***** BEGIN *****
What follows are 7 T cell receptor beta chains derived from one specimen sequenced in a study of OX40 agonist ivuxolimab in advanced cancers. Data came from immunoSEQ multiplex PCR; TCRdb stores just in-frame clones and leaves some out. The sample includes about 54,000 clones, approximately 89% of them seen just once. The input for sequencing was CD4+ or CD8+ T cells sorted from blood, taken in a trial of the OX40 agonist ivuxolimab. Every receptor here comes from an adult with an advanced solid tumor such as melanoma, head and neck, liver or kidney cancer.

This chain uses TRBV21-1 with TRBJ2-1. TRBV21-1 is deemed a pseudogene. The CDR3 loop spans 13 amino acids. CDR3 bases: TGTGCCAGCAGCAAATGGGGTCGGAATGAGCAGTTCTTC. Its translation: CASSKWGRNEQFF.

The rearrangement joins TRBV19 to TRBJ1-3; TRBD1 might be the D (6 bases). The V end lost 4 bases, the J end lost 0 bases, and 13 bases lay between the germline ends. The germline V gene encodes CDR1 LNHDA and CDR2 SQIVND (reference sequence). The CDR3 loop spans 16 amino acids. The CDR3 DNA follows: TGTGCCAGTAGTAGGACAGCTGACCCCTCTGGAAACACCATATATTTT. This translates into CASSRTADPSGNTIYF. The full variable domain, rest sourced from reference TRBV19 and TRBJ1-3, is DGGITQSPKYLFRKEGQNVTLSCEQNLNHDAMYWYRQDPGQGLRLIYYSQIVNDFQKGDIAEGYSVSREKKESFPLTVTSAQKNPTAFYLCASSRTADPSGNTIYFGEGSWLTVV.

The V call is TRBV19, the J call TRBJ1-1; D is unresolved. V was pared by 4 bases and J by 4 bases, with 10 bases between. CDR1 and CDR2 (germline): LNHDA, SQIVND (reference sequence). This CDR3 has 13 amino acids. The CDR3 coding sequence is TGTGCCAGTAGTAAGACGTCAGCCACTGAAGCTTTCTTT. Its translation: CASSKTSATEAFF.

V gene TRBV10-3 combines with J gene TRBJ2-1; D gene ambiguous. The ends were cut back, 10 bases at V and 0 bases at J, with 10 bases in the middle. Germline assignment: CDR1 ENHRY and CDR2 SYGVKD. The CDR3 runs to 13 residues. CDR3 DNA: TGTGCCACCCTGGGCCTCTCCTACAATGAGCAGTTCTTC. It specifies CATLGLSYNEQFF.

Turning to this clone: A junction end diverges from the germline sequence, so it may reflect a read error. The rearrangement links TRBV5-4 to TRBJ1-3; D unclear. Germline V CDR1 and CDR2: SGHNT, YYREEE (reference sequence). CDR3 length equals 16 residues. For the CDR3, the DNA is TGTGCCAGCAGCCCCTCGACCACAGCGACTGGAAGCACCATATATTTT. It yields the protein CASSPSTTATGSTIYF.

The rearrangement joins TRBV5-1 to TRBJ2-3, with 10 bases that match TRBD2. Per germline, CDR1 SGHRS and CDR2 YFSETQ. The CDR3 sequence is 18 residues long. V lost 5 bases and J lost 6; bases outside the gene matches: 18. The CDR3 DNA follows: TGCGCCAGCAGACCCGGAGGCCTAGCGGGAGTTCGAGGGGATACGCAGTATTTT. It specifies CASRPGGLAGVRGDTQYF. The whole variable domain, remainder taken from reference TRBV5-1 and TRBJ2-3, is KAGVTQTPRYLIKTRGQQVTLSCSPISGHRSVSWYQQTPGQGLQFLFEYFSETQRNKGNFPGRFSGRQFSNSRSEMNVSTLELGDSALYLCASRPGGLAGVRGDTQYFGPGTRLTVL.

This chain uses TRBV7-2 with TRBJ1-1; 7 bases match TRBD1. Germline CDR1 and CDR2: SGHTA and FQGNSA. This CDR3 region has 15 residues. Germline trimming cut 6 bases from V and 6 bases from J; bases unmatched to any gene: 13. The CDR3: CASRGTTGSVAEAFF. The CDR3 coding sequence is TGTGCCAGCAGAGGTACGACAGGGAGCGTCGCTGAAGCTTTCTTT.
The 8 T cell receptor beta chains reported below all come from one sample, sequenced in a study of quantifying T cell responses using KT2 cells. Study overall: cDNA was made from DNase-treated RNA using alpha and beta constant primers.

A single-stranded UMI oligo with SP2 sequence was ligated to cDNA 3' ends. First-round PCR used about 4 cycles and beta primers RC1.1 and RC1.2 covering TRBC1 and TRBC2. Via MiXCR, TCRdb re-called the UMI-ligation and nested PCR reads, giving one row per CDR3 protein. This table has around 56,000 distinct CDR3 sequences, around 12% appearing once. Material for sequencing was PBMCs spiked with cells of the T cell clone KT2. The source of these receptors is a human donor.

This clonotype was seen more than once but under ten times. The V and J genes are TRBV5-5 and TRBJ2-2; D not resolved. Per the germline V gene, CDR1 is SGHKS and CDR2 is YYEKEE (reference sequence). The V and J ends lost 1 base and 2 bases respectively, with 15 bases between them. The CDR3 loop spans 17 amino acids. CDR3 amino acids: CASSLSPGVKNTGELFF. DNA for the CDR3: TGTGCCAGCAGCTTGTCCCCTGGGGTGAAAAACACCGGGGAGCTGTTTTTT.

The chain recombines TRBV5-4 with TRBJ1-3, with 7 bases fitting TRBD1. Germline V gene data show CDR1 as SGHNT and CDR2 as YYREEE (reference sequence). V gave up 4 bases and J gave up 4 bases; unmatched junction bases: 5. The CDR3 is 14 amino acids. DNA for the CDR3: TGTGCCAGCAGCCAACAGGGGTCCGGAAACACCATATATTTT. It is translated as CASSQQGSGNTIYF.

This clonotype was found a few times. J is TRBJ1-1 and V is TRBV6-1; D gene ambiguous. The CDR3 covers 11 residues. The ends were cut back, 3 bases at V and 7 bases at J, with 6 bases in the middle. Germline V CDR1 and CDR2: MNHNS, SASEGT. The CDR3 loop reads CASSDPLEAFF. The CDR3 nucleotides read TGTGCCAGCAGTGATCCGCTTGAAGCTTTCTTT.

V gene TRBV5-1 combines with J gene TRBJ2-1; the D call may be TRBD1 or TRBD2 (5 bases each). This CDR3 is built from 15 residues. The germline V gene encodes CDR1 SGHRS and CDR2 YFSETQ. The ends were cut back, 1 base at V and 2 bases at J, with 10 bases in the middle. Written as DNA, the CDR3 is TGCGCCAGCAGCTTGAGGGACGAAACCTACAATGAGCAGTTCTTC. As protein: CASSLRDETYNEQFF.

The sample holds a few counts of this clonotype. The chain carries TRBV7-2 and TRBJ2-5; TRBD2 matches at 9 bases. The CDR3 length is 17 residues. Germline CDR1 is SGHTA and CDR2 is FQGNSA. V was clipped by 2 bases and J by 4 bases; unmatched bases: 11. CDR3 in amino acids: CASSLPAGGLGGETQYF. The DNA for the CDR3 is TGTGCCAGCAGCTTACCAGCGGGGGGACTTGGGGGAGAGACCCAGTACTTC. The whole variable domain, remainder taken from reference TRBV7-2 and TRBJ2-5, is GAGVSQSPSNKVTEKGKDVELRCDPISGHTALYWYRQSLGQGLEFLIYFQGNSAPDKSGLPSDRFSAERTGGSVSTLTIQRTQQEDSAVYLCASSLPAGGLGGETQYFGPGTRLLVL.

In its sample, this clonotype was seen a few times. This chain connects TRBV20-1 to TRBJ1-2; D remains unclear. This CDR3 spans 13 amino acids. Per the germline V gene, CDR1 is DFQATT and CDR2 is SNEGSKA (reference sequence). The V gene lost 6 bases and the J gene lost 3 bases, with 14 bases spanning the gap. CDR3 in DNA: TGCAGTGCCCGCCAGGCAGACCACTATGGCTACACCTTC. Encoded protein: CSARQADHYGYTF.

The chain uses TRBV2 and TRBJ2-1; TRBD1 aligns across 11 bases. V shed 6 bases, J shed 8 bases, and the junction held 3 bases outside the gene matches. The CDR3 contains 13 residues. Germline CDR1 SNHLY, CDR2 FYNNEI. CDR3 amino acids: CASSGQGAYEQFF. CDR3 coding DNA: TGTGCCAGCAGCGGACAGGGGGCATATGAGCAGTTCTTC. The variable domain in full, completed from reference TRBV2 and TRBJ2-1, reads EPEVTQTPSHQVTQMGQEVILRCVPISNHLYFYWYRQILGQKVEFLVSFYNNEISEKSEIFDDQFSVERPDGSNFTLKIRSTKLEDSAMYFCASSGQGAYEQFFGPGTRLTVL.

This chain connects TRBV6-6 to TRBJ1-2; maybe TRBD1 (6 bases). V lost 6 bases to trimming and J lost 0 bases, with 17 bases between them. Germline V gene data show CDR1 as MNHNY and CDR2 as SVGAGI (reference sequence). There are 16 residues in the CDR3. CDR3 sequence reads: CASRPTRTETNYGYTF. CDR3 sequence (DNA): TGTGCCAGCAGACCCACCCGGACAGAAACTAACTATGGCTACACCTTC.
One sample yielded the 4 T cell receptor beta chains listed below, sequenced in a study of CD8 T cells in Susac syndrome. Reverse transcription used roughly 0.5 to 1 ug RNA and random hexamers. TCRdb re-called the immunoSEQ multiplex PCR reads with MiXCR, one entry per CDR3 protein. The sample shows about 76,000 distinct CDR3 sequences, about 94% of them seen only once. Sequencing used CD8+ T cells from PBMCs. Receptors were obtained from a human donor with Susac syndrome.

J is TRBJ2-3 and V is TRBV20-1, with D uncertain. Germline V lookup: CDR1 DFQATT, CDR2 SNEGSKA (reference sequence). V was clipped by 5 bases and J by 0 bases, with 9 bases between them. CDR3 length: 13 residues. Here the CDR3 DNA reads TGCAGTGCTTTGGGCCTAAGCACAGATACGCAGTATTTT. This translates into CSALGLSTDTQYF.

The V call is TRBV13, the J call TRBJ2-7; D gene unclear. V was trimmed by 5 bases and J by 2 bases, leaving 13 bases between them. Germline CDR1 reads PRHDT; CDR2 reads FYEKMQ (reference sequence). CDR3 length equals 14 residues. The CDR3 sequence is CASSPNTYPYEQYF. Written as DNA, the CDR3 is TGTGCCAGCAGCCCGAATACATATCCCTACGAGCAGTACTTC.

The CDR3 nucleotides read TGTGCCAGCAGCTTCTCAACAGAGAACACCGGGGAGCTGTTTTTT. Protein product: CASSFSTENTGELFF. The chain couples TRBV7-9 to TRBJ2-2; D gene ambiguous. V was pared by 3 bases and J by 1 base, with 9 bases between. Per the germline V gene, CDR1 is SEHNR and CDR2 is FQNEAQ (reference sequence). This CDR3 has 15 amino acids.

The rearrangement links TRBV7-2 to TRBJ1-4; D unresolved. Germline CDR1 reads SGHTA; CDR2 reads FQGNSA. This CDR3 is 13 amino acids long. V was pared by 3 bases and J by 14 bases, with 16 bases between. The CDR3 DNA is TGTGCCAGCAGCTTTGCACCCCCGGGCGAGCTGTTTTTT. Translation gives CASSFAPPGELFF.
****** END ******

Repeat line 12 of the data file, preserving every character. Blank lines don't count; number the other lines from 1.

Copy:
The chain recombines TRBV5-4 with TRBJ1-3, with 7 bases fitting TRBD1. Germline V gene data show CDR1 as SGHNT and CDR2 as YYREEE (reference sequence). V gave up 4 bases and J gave up 4 bases; unmatched junction bases: 5. The CDR3 is 14 amino acids. DNA for the CDR3: TGTGCCAGCAGCCAACAGGGGTCCGGAAACACCATATATTTT. It is translated as CASSQQGSGNTIYF.